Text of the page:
The Mandibles: Lionel Shriver

I have been meaning to read this book for ages. It’s been on the must read list for so long, I just have not seen it anywhere. So when I found it in the Waterstones in Exeter I had to have it. Plus, you know, it would make interesting reading material for my trip to the U.S.

The Mandibles is a sort of economic disaster novel. It follows the Mandible family, a typical group waiting upon their inevitable inheritance windfall from the incumbent patriarch in the year 2029. In an echo of the 1929 Wall Street crash the dollar plummets. Queue inflation, unemployment, homelessness and starvation. The only survivors are the increasingly affluent Asian nations. Shriver imagines this reality by documenting the decline of the four generations of Mandibles from 2029 to 2047, as they attempt to survive by pulling together as a family. 

This is such an interesting book. The concept is terrifyingly plausible, which makes it all the more fascinating. In his construction of this future world (not even fifteen years away), Shriver has created a not unrealistic image – the developments in technology and stagnating employment markets are not far off our own. I think reading this book in New York, where a lot of it is set, really helped to create a certain ambiance. It was unsettling, but intriguing. The ending is a little twee, yet true to the rest the last sentence does maintain the inevitability of such financial collapse.

I would really recommend this book to anyone who wants something to stimulate the brain cells. I would tell everyone to read it, just because I would be interested in the debates that would develop, just from its concept. 

Hystopia: David Means

2016 Man Booker Prize longlistee

Not to judge a book by its cover, but the very psychedelic patterning drew me in. Plus, anything making reference to history usually manages to tempt me. I love a good dystopian novel.

Hystopia is a bit of a strange one. It follows an alternative history, one where Kennedy was not shot from the grassy knoll, having somehow managed to secure himself a third term in office. Vietnam veterans returning from the ongoing conflict are ‘enfolded’ into treatment programmes that repress traumatic memories of the war. The book is written by Eugene Allen, as a book within a book written by David Means. Allen is a fictional character, yet part of his history and motivations for writing are explored in interviews and editor’s notes before and after the ‘book’. It is all very complicated and definitely makes much more sense when you actually read the thing, but do not be deterred.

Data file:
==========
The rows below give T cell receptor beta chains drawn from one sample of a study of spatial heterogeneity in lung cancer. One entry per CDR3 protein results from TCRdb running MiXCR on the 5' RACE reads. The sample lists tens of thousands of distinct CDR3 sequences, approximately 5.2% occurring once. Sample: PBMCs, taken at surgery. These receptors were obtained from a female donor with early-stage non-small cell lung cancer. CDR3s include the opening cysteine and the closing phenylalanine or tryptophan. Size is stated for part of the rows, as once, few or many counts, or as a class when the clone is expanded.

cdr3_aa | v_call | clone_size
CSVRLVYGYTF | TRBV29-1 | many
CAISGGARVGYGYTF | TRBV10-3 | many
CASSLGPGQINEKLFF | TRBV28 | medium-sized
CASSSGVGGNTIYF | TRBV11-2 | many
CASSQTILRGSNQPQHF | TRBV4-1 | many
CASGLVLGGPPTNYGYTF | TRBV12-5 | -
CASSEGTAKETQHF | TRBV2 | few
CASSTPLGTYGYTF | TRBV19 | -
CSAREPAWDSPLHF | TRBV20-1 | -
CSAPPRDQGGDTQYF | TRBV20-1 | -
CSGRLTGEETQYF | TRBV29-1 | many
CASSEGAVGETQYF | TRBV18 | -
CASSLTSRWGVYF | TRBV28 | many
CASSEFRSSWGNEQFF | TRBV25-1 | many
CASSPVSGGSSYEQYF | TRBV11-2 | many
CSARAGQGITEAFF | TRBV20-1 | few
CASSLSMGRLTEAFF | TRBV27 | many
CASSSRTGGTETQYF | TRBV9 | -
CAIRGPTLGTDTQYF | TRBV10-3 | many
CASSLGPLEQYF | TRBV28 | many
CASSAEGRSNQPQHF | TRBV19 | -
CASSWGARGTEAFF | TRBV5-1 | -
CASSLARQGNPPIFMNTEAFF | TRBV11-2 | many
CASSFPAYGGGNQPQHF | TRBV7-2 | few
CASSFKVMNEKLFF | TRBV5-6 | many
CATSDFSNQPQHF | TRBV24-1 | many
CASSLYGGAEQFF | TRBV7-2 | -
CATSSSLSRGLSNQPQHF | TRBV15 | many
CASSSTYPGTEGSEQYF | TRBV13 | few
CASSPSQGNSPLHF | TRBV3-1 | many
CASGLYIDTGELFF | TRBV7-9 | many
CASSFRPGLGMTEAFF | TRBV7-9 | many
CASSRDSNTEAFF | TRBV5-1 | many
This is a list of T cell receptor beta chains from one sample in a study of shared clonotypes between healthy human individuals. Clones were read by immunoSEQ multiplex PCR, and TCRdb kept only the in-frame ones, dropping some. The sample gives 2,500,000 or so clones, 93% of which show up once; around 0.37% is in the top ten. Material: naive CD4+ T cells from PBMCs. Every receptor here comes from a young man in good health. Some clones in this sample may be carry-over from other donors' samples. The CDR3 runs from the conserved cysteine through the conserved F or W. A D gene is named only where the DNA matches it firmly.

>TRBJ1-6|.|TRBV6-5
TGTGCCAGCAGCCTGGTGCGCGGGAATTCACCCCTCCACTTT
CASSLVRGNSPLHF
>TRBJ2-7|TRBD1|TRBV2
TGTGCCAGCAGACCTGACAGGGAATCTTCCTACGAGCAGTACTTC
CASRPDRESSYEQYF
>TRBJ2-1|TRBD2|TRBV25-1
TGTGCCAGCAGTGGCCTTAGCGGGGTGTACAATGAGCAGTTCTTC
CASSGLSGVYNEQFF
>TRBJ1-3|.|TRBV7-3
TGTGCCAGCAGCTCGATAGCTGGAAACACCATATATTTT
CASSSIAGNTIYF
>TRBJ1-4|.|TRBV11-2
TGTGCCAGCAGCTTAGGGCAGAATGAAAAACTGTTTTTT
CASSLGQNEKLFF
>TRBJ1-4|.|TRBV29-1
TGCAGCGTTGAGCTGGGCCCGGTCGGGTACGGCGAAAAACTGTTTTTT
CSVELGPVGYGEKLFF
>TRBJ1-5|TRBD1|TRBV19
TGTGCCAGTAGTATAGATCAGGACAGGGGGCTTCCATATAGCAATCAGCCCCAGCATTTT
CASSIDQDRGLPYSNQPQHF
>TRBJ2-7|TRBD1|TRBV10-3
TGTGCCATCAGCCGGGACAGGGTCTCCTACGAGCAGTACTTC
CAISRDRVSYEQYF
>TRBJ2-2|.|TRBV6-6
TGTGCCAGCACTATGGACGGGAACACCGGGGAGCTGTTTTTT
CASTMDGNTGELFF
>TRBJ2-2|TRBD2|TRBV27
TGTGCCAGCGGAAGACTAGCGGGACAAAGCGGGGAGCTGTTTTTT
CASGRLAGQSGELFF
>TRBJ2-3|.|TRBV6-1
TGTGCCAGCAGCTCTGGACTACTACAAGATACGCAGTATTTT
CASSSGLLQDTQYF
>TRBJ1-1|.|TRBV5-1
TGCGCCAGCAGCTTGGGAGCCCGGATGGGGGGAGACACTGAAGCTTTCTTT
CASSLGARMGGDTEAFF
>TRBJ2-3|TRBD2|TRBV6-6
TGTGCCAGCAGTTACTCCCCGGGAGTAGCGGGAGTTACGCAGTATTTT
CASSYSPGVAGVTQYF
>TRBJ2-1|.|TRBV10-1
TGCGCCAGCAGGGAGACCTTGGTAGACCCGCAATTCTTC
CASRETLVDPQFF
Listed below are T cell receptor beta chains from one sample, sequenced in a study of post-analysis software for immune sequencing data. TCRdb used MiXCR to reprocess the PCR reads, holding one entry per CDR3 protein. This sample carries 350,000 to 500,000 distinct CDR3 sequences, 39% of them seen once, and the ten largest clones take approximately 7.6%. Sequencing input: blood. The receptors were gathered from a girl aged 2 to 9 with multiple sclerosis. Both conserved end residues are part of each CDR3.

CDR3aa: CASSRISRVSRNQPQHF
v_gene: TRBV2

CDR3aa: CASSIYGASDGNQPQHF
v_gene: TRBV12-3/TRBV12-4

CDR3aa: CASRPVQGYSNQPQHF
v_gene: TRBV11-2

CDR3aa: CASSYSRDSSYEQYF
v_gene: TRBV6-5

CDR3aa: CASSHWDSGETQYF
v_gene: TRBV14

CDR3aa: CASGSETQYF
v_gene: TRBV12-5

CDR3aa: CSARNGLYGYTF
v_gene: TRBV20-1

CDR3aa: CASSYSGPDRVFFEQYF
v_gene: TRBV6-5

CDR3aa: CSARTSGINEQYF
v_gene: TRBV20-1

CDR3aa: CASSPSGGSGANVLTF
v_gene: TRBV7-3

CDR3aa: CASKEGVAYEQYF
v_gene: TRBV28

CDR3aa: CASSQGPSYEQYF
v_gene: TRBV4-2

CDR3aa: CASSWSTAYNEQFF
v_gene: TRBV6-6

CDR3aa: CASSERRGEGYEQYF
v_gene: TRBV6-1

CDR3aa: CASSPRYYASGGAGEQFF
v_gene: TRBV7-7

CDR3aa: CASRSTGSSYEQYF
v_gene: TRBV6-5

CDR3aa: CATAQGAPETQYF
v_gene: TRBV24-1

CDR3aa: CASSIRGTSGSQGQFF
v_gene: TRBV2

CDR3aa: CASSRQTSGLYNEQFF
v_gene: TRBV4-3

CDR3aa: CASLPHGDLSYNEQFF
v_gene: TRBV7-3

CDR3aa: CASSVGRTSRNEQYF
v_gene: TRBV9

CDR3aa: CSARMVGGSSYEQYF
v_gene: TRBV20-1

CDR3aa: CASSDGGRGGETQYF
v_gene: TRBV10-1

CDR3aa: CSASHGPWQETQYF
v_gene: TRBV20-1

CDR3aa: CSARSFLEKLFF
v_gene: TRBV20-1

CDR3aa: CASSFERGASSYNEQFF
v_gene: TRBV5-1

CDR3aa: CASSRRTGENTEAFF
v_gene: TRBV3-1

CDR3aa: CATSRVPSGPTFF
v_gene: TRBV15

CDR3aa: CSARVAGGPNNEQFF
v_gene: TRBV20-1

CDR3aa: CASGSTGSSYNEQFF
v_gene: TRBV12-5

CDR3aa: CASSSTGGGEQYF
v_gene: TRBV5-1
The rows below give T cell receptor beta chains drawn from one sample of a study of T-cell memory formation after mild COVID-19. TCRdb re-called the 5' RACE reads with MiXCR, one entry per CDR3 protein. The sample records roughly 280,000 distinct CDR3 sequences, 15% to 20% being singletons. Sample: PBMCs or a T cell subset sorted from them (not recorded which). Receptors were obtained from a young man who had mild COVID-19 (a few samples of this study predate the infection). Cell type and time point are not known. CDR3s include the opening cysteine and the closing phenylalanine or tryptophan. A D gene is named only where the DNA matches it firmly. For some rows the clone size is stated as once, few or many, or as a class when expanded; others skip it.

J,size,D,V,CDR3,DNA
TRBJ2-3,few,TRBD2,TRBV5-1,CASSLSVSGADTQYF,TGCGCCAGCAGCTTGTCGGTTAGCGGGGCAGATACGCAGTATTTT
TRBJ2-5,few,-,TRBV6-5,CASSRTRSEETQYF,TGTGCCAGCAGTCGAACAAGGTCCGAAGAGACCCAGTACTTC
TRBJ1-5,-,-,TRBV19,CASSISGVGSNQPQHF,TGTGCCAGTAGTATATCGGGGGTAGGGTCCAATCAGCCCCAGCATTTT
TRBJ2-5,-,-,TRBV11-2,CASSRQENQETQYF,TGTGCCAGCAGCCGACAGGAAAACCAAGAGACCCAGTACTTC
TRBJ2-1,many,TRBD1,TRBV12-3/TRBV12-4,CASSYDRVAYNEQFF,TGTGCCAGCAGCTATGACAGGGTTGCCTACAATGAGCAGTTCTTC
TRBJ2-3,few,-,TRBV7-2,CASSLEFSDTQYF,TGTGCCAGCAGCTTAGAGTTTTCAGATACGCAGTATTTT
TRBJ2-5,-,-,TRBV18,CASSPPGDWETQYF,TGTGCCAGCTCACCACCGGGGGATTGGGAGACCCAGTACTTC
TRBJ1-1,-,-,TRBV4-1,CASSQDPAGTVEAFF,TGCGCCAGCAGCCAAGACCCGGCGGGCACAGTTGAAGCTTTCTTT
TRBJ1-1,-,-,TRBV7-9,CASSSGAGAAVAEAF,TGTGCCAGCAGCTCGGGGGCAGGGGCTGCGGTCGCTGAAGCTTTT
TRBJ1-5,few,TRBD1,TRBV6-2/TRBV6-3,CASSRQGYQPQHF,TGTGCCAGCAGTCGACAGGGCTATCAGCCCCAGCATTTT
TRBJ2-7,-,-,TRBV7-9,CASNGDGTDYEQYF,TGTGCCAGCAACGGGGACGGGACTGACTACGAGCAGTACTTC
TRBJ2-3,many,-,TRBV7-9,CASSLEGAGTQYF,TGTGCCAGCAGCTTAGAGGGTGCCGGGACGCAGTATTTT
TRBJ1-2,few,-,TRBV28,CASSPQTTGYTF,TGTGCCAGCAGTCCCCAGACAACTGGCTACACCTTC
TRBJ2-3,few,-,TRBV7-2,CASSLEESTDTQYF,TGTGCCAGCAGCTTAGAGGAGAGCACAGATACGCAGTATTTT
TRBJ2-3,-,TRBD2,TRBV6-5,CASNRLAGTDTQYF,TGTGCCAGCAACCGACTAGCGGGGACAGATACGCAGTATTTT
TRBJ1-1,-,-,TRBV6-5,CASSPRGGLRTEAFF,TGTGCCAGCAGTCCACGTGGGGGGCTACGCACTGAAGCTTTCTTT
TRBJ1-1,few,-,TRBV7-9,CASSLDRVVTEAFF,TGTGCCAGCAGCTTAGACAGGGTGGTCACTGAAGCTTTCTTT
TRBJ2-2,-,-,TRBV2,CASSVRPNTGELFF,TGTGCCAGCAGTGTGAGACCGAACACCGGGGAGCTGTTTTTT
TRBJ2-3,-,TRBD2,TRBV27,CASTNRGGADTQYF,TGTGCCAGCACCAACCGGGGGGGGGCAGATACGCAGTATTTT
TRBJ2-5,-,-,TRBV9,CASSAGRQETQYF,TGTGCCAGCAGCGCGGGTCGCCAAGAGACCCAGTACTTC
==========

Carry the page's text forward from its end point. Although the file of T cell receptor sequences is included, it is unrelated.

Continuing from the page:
It is a very strange book. Violent, aggressive, on verge of anarchic; it is definitely not the kind of thing that you come across everyday. Often I find violence in a book reads a tad disjointedly, but the extra detail of emotional and physical trauma really added to it. It could have been a real history of the US in the 1960s. To be honest, my American history is not that great, and I could definitely see how Means/Allen draw upon broad events to create such a detailed alternative history.

If you fancy something a bit different, whether you are into dystopian literature or just straight up war stuff, I am sure you will find something that appeals in Hystopia. I definitely enjoyed it, I just do not feel I ever got into the flow of it – potentially due to deadlines and history readings and various other life things that got in the way.


The Master and Margarita: Mikhail Bulgakov

Long time no post! – I seem to have gotten lost in the world of seminar readings and procedural essays over the last couple of weeks, reading for fun has been put on the back-burner!

I had to write a review for this book. It is rare to pick something up and love it, even for me (I seem to feel pretty positively about most of what I read). I have come across reference to Bulgakov a couple of times, particularly in relation to other Russian writers like Vladimir Nabokov. I just thought I would give it a try, as a lover of twentieth century literature – I cannot say that I was disappointed.

The Master and Margarita begins with the Devil, otherwise known as Woland, and his arrival at Patriarch’s Ponds in Moscow. From here, havoc is unleashed on the city, with everyone who encounters Satan or his followers; Behemoth the giant black cat, Koroviev the valet, Azazello and Hella the naked witch (apparently to qualify as a witch nudity is compulsory, who knew), are driven to insanity at the sight of such chaos. Thus ensues the slow destruction of the mental state of Moscow. Meanwhile, the story of Pontius Pilate and the truth of Jesus runs parallel to this tale in the work of the Master, a man driven to depression by his literary failures and left isolated from his true love and number one fan, Margarita. Lots of very strange, bizarre and frankly hilarious events unfold, before the Devil and his disciples eventually tire of Moscow.